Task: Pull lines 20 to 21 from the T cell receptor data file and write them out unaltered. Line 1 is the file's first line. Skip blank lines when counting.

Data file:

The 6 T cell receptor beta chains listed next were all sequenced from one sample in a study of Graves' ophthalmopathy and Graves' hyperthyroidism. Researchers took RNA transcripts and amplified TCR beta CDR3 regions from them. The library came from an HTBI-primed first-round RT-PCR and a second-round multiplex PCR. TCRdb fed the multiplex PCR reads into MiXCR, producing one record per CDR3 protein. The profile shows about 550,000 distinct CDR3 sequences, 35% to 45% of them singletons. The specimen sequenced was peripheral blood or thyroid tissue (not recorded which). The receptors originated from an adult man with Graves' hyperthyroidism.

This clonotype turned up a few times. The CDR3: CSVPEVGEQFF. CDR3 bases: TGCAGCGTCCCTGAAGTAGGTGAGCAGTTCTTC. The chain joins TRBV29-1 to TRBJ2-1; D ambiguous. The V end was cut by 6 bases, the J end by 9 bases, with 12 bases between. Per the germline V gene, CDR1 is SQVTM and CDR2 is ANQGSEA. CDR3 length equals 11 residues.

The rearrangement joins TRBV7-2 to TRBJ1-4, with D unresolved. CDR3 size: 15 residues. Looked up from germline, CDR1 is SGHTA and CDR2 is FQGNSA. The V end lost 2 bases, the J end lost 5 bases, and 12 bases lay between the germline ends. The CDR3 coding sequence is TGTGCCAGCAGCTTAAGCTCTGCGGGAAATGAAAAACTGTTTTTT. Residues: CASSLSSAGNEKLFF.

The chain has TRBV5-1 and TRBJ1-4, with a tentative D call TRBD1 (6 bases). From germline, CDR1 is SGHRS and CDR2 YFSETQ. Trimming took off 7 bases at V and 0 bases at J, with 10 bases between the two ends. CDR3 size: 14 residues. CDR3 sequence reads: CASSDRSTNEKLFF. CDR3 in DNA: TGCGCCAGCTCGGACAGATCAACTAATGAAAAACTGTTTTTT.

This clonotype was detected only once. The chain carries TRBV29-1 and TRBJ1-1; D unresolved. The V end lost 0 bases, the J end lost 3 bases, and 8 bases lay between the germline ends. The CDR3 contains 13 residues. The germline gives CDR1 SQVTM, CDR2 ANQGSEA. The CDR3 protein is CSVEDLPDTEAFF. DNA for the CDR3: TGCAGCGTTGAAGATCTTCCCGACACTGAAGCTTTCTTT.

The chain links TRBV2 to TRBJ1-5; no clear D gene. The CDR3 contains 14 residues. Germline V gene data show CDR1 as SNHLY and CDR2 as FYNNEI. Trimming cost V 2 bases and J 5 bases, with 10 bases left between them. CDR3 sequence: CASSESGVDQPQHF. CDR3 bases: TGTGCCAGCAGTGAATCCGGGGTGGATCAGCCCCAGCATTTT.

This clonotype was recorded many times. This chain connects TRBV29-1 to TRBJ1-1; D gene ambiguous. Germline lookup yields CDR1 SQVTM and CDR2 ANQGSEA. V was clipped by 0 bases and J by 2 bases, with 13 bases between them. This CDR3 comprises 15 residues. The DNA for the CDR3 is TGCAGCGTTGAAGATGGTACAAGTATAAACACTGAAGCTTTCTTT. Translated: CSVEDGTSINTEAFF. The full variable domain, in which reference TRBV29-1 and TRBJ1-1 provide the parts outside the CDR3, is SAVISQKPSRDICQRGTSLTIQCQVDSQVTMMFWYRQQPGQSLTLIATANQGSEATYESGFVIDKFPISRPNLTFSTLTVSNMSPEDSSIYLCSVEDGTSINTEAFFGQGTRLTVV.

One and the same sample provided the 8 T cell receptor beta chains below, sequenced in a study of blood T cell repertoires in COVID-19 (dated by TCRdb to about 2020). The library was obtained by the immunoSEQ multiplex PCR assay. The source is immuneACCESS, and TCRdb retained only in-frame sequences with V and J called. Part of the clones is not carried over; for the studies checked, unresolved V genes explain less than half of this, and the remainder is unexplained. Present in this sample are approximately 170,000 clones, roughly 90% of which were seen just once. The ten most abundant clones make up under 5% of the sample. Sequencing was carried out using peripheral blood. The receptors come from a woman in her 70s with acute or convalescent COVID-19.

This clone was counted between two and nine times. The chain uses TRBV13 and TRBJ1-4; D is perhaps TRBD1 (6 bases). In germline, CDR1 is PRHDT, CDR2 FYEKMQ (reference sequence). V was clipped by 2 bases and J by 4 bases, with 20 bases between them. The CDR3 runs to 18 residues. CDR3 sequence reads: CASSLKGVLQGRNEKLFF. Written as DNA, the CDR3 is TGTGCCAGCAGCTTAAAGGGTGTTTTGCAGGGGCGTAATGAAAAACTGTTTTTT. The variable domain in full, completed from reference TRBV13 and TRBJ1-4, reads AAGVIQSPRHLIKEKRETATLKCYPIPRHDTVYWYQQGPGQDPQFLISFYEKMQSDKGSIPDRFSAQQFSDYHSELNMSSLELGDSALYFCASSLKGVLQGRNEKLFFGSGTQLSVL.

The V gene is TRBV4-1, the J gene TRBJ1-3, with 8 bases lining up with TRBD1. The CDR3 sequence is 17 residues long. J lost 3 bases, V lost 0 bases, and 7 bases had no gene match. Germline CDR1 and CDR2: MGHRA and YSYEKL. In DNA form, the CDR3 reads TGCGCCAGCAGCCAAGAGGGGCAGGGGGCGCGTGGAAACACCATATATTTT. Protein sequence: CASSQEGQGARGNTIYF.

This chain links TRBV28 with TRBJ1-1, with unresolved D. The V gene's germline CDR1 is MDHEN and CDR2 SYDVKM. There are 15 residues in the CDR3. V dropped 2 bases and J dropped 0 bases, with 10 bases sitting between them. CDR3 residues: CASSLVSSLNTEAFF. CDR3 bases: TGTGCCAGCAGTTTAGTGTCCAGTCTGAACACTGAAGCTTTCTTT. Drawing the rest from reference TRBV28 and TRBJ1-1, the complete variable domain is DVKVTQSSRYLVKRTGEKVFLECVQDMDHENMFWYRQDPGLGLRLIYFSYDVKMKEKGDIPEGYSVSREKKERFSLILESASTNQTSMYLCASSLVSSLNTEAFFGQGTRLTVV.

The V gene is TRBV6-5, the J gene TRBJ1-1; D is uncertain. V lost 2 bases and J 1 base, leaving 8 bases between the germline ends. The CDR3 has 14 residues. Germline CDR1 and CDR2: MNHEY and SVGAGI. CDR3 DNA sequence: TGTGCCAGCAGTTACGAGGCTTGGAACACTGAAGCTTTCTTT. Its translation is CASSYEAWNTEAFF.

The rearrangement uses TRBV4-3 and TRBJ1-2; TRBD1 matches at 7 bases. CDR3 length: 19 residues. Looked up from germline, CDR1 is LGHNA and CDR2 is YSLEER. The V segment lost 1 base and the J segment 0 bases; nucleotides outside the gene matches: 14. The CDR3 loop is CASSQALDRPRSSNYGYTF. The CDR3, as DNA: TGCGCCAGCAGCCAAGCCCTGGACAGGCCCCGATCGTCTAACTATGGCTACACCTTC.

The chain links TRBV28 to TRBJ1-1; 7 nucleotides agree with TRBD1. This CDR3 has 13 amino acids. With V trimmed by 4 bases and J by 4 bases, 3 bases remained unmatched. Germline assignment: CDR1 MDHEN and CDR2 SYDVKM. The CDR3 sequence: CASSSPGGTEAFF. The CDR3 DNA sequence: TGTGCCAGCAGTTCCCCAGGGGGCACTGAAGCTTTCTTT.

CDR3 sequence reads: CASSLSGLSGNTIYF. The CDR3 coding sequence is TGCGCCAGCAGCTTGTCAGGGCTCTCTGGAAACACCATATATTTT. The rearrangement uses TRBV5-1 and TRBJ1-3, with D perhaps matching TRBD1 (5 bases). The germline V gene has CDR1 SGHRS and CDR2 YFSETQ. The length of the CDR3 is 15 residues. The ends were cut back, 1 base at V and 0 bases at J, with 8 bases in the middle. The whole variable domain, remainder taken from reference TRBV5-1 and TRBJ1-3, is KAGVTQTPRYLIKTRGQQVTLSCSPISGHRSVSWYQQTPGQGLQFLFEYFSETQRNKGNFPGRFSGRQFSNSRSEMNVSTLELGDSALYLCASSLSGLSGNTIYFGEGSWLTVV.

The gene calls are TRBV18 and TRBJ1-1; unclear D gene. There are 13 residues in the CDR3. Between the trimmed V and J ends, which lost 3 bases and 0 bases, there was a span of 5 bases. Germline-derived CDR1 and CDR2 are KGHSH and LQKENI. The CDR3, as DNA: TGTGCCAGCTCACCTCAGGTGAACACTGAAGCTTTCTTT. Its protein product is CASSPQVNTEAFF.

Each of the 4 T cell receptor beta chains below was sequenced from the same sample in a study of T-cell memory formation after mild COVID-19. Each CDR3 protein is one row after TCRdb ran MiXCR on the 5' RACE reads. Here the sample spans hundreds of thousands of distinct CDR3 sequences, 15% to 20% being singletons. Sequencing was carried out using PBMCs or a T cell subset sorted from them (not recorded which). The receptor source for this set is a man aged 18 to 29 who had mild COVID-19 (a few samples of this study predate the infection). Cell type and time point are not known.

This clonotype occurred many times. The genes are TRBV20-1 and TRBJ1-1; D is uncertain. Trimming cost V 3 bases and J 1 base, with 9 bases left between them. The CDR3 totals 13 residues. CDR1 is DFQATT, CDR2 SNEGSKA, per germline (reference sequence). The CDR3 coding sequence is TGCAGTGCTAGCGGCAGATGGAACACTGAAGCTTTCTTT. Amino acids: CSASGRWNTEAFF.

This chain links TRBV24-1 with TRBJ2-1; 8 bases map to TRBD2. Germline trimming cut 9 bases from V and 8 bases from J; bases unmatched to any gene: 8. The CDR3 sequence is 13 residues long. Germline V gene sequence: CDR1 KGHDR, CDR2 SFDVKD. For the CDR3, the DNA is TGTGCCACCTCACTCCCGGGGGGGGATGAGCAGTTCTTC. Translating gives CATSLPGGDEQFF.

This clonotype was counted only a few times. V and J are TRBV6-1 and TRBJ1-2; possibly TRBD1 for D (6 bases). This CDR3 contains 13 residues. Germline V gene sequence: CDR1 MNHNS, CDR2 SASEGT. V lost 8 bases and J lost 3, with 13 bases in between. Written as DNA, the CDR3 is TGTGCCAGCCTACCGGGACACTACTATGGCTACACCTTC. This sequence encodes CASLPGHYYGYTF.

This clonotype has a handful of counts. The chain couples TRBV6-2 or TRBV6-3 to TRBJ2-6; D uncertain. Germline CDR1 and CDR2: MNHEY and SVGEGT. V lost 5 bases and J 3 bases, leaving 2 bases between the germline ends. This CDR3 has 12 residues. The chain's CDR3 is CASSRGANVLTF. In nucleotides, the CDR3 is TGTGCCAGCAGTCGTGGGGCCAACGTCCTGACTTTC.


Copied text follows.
This clonotype was counted only a few times. V and J are TRBV6-1 and TRBJ1-2; possibly TRBD1 for D (6 bases). This CDR3 contains 13 residues. Germline V gene sequence: CDR1 MNHNS, CDR2 SASEGT. V lost 8 bases and J lost 3, with 13 bases in between. Written as DNA, the CDR3 is TGTGCCAGCCTACCGGGACACTACTATGGCTACACCTTC. This sequence encodes CASLPGHYYGYTF.

This clonotype has a handful of counts. The chain couples TRBV6-2 or TRBV6-3 to TRBJ2-6; D uncertain. Germline CDR1 and CDR2: MNHEY and SVGEGT. V lost 5 bases and J 3 bases, leaving 2 bases between the germline ends. This CDR3 has 12 residues. The chain's CDR3 is CASSRGANVLTF. In nucleotides, the CDR3 is TGTGCCAGCAGTCGTGGGGCCAACGTCCTGACTTTC.